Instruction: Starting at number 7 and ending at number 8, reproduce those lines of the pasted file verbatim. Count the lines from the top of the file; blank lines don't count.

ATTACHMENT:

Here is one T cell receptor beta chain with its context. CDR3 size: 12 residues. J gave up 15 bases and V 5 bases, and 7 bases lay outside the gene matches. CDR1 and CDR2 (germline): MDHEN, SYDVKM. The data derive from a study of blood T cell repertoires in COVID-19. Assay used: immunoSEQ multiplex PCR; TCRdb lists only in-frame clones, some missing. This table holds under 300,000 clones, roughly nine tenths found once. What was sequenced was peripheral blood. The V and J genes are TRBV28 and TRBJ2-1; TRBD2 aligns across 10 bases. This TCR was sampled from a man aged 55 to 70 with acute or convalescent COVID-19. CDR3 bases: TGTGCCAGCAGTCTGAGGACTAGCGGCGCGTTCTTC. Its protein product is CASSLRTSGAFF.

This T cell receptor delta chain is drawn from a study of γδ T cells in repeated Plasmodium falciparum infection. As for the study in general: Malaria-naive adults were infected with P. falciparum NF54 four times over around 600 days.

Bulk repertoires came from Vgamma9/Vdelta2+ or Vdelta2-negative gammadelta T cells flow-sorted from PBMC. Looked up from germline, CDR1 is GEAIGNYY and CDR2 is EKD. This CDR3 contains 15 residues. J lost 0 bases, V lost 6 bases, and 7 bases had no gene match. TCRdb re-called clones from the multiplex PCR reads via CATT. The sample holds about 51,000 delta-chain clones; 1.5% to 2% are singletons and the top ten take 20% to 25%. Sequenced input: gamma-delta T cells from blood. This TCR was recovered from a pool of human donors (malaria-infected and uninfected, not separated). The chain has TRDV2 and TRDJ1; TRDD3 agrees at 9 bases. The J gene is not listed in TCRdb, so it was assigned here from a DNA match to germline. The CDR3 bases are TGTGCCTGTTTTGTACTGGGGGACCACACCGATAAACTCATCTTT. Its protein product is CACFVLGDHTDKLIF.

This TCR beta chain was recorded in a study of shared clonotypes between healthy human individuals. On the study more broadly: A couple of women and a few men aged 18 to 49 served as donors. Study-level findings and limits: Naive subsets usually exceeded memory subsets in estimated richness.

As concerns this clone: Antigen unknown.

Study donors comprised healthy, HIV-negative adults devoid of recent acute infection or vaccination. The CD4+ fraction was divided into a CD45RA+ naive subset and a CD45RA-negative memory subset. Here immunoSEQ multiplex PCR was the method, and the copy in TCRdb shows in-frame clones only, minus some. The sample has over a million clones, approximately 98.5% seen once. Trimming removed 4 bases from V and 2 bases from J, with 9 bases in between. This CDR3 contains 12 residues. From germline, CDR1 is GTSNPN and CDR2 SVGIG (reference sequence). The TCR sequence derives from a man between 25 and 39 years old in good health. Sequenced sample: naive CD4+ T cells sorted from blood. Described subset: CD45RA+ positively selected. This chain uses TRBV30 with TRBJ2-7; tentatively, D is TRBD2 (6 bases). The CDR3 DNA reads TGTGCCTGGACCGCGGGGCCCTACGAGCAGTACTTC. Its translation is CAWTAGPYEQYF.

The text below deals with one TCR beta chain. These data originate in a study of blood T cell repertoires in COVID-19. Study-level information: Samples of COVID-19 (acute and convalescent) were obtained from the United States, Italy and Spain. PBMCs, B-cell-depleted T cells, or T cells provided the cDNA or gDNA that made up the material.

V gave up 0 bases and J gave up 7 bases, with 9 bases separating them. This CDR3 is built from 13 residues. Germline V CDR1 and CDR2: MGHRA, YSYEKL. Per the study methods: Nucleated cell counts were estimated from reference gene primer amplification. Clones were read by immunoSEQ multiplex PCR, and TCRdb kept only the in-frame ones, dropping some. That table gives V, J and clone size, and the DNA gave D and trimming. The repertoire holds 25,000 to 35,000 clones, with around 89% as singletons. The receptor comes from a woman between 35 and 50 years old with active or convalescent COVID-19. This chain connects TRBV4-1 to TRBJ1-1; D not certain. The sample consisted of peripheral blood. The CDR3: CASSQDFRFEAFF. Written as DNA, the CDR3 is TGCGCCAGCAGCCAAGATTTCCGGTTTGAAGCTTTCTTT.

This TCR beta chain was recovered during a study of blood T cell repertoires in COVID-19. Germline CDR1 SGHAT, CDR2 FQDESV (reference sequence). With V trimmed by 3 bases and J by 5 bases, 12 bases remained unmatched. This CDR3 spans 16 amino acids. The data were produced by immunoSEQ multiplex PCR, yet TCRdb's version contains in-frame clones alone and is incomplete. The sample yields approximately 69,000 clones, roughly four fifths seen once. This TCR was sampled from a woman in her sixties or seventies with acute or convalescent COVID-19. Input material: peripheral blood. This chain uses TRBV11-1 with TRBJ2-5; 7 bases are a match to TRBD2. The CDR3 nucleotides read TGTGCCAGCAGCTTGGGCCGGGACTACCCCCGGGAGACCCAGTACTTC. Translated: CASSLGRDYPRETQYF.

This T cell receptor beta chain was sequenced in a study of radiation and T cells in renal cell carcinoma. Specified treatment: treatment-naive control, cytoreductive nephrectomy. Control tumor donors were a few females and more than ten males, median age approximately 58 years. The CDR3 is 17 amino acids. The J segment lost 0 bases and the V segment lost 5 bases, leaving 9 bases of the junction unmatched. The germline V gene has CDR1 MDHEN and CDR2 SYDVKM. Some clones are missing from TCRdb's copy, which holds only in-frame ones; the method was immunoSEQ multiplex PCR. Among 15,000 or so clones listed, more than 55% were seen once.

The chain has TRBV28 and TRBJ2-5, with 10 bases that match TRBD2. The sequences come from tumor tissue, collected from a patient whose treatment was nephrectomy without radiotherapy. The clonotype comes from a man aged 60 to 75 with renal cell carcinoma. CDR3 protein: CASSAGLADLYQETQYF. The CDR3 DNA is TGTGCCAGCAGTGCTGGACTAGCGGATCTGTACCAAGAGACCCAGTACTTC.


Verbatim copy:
The text below deals with one TCR beta chain. These data originate in a study of blood T cell repertoires in COVID-19. Study-level information: Samples of COVID-19 (acute and convalescent) were obtained from the United States, Italy and Spain. PBMCs, B-cell-depleted T cells, or T cells provided the cDNA or gDNA that made up the material.

V gave up 0 bases and J gave up 7 bases, with 9 bases separating them. This CDR3 is built from 13 residues. Germline V CDR1 and CDR2: MGHRA, YSYEKL. Per the study methods: Nucleated cell counts were estimated from reference gene primer amplification. Clones were read by immunoSEQ multiplex PCR, and TCRdb kept only the in-frame ones, dropping some. That table gives V, J and clone size, and the DNA gave D and trimming. The repertoire holds 25,000 to 35,000 clones, with around 89% as singletons. The receptor comes from a woman between 35 and 50 years old with active or convalescent COVID-19. This chain connects TRBV4-1 to TRBJ1-1; D not certain. The sample consisted of peripheral blood. The CDR3: CASSQDFRFEAFF. Written as DNA, the CDR3 is TGCGCCAGCAGCCAAGATTTCCGGTTTGAAGCTTTCTTT.